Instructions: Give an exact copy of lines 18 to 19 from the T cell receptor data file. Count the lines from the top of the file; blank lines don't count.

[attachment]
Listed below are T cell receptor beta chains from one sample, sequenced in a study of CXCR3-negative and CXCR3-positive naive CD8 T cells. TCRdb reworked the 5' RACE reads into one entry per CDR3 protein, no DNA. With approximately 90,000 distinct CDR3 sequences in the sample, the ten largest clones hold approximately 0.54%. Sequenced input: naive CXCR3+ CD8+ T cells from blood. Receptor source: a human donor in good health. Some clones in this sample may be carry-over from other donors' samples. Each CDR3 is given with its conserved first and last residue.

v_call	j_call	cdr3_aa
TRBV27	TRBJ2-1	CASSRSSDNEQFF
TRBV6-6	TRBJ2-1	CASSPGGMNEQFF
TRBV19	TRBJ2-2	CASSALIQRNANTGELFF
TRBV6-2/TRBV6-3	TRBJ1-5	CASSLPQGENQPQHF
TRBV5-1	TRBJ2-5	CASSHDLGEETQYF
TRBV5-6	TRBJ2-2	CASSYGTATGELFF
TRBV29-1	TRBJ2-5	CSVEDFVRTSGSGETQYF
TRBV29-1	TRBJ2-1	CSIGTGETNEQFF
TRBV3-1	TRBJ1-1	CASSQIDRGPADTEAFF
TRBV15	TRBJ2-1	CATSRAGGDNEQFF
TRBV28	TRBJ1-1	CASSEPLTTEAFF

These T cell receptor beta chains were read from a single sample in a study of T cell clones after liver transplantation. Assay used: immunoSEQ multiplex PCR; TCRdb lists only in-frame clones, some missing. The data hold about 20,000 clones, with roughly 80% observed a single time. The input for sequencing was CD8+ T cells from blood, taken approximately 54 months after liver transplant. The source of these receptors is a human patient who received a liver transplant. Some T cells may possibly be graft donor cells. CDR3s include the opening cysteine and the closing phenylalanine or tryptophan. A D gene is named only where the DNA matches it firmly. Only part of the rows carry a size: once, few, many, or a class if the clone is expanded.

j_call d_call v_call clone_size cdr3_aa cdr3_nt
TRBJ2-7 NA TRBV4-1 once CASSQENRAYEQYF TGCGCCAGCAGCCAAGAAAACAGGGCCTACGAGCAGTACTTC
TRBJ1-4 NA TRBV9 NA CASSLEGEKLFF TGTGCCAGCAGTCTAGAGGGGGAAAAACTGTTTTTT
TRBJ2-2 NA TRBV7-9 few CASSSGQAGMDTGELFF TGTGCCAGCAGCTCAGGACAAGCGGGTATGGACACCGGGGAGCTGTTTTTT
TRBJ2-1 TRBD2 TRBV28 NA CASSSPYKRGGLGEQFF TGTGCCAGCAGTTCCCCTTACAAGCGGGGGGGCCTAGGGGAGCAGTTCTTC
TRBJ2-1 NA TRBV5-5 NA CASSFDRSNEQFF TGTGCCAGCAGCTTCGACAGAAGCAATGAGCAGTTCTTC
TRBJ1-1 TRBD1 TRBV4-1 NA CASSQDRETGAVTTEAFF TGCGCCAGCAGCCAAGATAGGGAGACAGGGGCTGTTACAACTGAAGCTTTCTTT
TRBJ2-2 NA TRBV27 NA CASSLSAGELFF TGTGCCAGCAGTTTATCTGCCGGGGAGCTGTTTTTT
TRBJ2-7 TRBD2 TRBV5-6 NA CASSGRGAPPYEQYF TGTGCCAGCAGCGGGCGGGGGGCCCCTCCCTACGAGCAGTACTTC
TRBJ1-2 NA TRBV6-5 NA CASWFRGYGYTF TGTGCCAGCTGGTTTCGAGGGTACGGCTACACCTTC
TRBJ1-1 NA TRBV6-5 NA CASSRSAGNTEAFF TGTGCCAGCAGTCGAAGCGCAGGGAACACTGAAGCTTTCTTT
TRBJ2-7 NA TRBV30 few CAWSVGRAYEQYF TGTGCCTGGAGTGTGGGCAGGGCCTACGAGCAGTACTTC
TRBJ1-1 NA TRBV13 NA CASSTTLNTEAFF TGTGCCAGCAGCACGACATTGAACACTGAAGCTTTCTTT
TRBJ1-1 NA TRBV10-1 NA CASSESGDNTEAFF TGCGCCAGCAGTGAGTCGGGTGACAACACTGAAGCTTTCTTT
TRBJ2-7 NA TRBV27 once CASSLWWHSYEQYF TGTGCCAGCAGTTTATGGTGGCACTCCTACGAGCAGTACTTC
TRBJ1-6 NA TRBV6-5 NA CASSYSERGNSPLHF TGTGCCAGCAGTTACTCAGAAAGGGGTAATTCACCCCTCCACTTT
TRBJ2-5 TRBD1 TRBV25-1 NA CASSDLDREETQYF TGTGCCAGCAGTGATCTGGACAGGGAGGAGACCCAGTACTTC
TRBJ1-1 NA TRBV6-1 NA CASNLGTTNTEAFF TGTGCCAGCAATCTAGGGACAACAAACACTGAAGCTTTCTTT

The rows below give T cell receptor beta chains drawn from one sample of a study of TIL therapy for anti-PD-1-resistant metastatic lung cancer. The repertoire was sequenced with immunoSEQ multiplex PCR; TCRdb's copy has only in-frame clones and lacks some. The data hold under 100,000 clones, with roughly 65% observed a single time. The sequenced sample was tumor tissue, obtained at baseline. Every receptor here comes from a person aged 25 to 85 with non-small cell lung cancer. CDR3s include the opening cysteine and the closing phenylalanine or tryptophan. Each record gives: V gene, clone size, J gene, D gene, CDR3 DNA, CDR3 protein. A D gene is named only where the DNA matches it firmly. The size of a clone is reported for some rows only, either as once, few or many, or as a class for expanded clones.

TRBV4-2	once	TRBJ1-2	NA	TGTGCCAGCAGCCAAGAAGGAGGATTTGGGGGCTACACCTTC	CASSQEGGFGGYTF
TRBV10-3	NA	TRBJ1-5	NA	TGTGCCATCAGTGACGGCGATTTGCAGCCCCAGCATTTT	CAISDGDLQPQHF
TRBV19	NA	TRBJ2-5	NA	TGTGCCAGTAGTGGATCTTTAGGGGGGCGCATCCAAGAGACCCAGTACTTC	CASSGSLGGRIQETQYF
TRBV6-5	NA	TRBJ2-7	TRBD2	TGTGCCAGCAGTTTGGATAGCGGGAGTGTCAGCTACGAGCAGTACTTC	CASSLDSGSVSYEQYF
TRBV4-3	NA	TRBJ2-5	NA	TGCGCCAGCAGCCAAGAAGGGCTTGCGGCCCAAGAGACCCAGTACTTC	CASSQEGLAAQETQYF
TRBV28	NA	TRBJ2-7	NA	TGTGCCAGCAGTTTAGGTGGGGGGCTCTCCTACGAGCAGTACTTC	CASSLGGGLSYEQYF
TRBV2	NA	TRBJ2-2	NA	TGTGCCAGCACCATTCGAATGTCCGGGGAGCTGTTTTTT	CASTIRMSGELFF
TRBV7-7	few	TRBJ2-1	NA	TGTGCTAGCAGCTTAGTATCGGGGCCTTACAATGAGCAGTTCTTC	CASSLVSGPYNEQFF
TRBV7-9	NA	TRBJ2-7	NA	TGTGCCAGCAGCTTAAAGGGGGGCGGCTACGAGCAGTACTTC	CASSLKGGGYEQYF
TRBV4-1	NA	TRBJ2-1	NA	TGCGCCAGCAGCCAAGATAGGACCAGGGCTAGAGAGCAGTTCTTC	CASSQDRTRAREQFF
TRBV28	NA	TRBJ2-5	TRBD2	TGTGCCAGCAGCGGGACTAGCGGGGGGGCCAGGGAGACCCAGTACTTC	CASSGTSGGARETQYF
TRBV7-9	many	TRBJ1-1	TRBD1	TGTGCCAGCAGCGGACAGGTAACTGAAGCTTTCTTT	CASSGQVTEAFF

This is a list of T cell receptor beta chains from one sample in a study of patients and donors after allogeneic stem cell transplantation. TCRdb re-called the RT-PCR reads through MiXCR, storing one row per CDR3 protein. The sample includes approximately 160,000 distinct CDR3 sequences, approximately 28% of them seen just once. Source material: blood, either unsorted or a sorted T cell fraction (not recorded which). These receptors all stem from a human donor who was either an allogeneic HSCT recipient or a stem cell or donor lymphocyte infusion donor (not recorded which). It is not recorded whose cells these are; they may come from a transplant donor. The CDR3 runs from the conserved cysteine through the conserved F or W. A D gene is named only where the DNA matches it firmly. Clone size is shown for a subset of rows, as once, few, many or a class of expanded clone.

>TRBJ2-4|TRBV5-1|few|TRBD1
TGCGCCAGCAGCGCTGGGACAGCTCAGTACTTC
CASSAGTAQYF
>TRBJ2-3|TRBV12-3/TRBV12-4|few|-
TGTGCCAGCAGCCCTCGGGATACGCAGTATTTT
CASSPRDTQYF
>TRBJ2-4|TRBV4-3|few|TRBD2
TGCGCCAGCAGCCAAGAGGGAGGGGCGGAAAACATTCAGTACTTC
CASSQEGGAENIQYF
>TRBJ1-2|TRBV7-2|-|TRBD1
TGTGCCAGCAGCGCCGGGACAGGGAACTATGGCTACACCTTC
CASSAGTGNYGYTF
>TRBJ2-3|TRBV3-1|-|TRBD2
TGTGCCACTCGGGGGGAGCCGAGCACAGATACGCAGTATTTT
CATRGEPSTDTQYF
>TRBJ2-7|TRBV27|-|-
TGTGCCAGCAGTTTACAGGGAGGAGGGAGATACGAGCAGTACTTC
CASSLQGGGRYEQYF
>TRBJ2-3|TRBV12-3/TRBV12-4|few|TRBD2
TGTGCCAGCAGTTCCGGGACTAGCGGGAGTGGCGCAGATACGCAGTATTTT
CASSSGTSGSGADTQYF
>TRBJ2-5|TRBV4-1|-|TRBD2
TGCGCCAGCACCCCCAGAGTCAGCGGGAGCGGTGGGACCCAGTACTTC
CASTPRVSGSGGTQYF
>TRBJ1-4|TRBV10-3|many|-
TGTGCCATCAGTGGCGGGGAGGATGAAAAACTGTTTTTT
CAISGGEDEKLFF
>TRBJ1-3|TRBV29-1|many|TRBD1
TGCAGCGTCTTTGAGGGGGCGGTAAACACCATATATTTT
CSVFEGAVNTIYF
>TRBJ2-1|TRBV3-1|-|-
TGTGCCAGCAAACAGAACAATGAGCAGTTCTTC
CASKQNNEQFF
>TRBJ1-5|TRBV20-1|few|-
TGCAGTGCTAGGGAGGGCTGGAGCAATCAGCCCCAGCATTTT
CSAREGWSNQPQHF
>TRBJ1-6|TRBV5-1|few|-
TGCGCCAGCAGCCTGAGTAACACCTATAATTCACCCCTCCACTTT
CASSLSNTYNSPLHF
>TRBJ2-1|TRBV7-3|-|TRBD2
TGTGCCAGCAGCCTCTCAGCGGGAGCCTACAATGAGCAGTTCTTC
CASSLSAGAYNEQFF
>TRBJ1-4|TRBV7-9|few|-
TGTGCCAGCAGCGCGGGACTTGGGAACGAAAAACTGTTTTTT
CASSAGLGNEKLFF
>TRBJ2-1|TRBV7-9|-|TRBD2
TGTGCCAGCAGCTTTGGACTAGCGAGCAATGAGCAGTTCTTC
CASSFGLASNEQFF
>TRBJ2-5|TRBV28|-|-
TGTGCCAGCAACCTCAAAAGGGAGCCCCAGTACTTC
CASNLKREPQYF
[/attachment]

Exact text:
TRBJ2-2 NA TRBV7-9 few CASSSGQAGMDTGELFF TGTGCCAGCAGCTCAGGACAAGCGGGTATGGACACCGGGGAGCTGTTTTTT
TRBJ2-1 TRBD2 TRBV28 NA CASSSPYKRGGLGEQFF TGTGCCAGCAGTTCCCCTTACAAGCGGGGGGGCCTAGGGGAGCAGTTCTTC